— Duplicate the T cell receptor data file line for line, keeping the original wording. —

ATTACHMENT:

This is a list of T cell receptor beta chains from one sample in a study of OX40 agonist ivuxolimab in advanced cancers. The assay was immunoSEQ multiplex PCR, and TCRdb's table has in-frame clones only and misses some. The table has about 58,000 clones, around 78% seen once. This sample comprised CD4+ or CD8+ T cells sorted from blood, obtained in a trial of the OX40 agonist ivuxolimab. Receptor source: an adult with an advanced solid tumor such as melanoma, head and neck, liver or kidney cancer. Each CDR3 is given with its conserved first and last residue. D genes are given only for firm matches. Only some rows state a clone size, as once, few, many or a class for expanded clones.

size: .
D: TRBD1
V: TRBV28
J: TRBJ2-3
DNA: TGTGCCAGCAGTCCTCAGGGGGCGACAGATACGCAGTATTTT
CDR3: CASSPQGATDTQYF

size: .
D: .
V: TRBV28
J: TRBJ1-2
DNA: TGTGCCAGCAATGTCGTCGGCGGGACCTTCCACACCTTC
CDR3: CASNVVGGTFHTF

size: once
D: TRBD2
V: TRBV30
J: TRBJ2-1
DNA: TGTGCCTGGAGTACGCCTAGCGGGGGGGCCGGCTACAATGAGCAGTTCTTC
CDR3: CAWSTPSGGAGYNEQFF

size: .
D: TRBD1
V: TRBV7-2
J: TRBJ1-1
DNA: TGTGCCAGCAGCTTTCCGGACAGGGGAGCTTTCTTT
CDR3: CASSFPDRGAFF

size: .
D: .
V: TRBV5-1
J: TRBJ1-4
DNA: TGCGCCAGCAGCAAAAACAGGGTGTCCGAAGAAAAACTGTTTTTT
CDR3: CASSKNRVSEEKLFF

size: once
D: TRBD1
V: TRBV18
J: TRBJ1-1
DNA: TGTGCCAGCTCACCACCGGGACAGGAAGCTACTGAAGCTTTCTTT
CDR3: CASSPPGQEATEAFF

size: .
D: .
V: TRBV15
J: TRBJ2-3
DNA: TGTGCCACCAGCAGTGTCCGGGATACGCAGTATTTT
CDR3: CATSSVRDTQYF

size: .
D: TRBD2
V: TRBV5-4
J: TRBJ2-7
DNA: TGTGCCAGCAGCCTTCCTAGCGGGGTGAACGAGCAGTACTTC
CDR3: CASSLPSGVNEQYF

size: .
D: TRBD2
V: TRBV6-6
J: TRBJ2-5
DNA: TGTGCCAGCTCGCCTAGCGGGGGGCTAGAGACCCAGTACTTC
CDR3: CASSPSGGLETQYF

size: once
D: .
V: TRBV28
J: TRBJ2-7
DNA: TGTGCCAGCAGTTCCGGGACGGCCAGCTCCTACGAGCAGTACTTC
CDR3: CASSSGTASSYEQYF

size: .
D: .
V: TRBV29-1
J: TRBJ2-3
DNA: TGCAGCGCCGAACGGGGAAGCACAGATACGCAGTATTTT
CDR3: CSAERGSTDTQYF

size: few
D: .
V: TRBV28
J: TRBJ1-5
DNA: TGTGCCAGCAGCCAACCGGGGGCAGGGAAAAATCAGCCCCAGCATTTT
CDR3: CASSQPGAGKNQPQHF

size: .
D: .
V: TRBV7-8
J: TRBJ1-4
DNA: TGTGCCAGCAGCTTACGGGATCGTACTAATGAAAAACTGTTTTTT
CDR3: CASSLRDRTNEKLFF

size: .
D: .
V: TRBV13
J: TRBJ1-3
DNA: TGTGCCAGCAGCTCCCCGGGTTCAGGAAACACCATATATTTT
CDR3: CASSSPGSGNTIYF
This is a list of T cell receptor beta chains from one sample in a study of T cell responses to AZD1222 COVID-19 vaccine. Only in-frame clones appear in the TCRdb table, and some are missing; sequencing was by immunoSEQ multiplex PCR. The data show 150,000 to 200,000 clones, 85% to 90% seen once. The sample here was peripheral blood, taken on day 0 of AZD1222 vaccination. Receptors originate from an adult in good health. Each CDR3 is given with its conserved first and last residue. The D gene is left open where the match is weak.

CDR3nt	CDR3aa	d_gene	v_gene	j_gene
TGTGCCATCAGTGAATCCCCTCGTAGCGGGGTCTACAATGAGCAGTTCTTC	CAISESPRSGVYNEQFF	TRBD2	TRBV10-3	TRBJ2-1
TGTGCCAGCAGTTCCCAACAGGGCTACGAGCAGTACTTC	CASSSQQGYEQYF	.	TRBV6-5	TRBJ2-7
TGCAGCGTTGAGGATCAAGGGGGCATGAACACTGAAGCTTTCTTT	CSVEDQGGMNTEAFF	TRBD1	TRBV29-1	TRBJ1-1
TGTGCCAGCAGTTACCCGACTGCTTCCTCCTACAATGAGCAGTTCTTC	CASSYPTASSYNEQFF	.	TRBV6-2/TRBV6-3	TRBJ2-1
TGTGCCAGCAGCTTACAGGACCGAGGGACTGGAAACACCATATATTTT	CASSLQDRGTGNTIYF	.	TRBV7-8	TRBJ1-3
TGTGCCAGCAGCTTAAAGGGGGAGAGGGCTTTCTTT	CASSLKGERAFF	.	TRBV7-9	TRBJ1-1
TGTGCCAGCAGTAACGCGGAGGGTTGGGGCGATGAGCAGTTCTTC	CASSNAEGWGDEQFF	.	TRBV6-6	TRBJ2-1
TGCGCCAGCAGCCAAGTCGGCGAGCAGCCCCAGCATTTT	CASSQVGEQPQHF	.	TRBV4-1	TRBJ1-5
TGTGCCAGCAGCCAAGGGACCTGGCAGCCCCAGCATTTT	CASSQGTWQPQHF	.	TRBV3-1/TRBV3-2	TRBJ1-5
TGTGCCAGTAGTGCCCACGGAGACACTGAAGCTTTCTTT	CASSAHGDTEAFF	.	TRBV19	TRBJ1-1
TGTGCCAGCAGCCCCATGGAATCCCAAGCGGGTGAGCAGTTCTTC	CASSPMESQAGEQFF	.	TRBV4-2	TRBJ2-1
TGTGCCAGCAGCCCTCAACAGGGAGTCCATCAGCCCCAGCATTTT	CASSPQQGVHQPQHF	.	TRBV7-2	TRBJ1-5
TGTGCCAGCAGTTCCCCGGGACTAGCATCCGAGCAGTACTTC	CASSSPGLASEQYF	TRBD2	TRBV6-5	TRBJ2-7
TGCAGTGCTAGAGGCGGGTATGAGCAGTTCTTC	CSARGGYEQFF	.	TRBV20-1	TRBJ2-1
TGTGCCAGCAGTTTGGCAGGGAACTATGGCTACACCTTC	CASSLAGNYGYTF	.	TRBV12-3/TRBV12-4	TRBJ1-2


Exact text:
This is a list of T cell receptor beta chains from one sample in a study of OX40 agonist ivuxolimab in advanced cancers. The assay was immunoSEQ multiplex PCR, and TCRdb's table has in-frame clones only and misses some. The table has about 58,000 clones, around 78% seen once. This sample comprised CD4+ or CD8+ T cells sorted from blood, obtained in a trial of the OX40 agonist ivuxolimab. Receptor source: an adult with an advanced solid tumor such as melanoma, head and neck, liver or kidney cancer. Each CDR3 is given with its conserved first and last residue. D genes are given only for firm matches. Only some rows state a clone size, as once, few, many or a class for expanded clones.

size: .
D: TRBD1
V: TRBV28
J: TRBJ2-3
DNA: TGTGCCAGCAGTCCTCAGGGGGCGACAGATACGCAGTATTTT
CDR3: CASSPQGATDTQYF

size: .
D: .
V: TRBV28
J: TRBJ1-2
DNA: TGTGCCAGCAATGTCGTCGGCGGGACCTTCCACACCTTC
CDR3: CASNVVGGTFHTF

size: once
D: TRBD2
V: TRBV30
J: TRBJ2-1
DNA: TGTGCCTGGAGTACGCCTAGCGGGGGGGCCGGCTACAATGAGCAGTTCTTC
CDR3: CAWSTPSGGAGYNEQFF

size: .
D: TRBD1
V: TRBV7-2
J: TRBJ1-1
DNA: TGTGCCAGCAGCTTTCCGGACAGGGGAGCTTTCTTT
CDR3: CASSFPDRGAFF

size: .
D: .
V: TRBV5-1
J: TRBJ1-4
DNA: TGCGCCAGCAGCAAAAACAGGGTGTCCGAAGAAAAACTGTTTTTT
CDR3: CASSKNRVSEEKLFF

size: once
D: TRBD1
V: TRBV18
J: TRBJ1-1
DNA: TGTGCCAGCTCACCACCGGGACAGGAAGCTACTGAAGCTTTCTTT
CDR3: CASSPPGQEATEAFF

size: .
D: .
V: TRBV15
J: TRBJ2-3
DNA: TGTGCCACCAGCAGTGTCCGGGATACGCAGTATTTT
CDR3: CATSSVRDTQYF

size: .
D: TRBD2
V: TRBV5-4
J: TRBJ2-7
DNA: TGTGCCAGCAGCCTTCCTAGCGGGGTGAACGAGCAGTACTTC
CDR3: CASSLPSGVNEQYF

size: .
D: TRBD2
V: TRBV6-6
J: TRBJ2-5
DNA: TGTGCCAGCTCGCCTAGCGGGGGGCTAGAGACCCAGTACTTC
CDR3: CASSPSGGLETQYF

size: once
D: .
V: TRBV28
J: TRBJ2-7
DNA: TGTGCCAGCAGTTCCGGGACGGCCAGCTCCTACGAGCAGTACTTC
CDR3: CASSSGTASSYEQYF

size: .
D: .
V: TRBV29-1
J: TRBJ2-3
DNA: TGCAGCGCCGAACGGGGAAGCACAGATACGCAGTATTTT
CDR3: CSAERGSTDTQYF

size: few
D: .
V: TRBV28
J: TRBJ1-5
DNA: TGTGCCAGCAGCCAACCGGGGGCAGGGAAAAATCAGCCCCAGCATTTT
CDR3: CASSQPGAGKNQPQHF

size: .
D: .
V: TRBV7-8
J: TRBJ1-4
DNA: TGTGCCAGCAGCTTACGGGATCGTACTAATGAAAAACTGTTTTTT
CDR3: CASSLRDRTNEKLFF

size: .
D: .
V: TRBV13
J: TRBJ1-3
DNA: TGTGCCAGCAGCTCCCCGGGTTCAGGAAACACCATATATTTT
CDR3: CASSSPGSGNTIYF
This is a list of T cell receptor beta chains from one sample in a study of T cell responses to AZD1222 COVID-19 vaccine. Only in-frame clones appear in the TCRdb table, and some are missing; sequencing was by immunoSEQ multiplex PCR. The data show 150,000 to 200,000 clones, 85% to 90% seen once. The sample here was peripheral blood, taken on day 0 of AZD1222 vaccination. Receptors originate from an adult in good health. Each CDR3 is given with its conserved first and last residue. The D gene is left open where the match is weak.

CDR3nt	CDR3aa	d_gene	v_gene	j_gene
TGTGCCATCAGTGAATCCCCTCGTAGCGGGGTCTACAATGAGCAGTTCTTC	CAISESPRSGVYNEQFF	TRBD2	TRBV10-3	TRBJ2-1
TGTGCCAGCAGTTCCCAACAGGGCTACGAGCAGTACTTC	CASSSQQGYEQYF	.	TRBV6-5	TRBJ2-7
TGCAGCGTTGAGGATCAAGGGGGCATGAACACTGAAGCTTTCTTT	CSVEDQGGMNTEAFF	TRBD1	TRBV29-1	TRBJ1-1
TGTGCCAGCAGTTACCCGACTGCTTCCTCCTACAATGAGCAGTTCTTC	CASSYPTASSYNEQFF	.	TRBV6-2/TRBV6-3	TRBJ2-1
TGTGCCAGCAGCTTACAGGACCGAGGGACTGGAAACACCATATATTTT	CASSLQDRGTGNTIYF	.	TRBV7-8	TRBJ1-3
TGTGCCAGCAGCTTAAAGGGGGAGAGGGCTTTCTTT	CASSLKGERAFF	.	TRBV7-9	TRBJ1-1
TGTGCCAGCAGTAACGCGGAGGGTTGGGGCGATGAGCAGTTCTTC	CASSNAEGWGDEQFF	.	TRBV6-6	TRBJ2-1
TGCGCCAGCAGCCAAGTCGGCGAGCAGCCCCAGCATTTT	CASSQVGEQPQHF	.	TRBV4-1	TRBJ1-5
TGTGCCAGCAGCCAAGGGACCTGGCAGCCCCAGCATTTT	CASSQGTWQPQHF	.	TRBV3-1/TRBV3-2	TRBJ1-5
TGTGCCAGTAGTGCCCACGGAGACACTGAAGCTTTCTTT	CASSAHGDTEAFF	.	TRBV19	TRBJ1-1
TGTGCCAGCAGCCCCATGGAATCCCAAGCGGGTGAGCAGTTCTTC	CASSPMESQAGEQFF	.	TRBV4-2	TRBJ2-1
TGTGCCAGCAGCCCTCAACAGGGAGTCCATCAGCCCCAGCATTTT	CASSPQQGVHQPQHF	.	TRBV7-2	TRBJ1-5
TGTGCCAGCAGTTCCCCGGGACTAGCATCCGAGCAGTACTTC	CASSSPGLASEQYF	TRBD2	TRBV6-5	TRBJ2-7
TGCAGTGCTAGAGGCGGGTATGAGCAGTTCTTC	CSARGGYEQFF	.	TRBV20-1	TRBJ2-1
TGTGCCAGCAGTTTGGCAGGGAACTATGGCTACACCTTC	CASSLAGNYGYTF	.	TRBV12-3/TRBV12-4	TRBJ1-2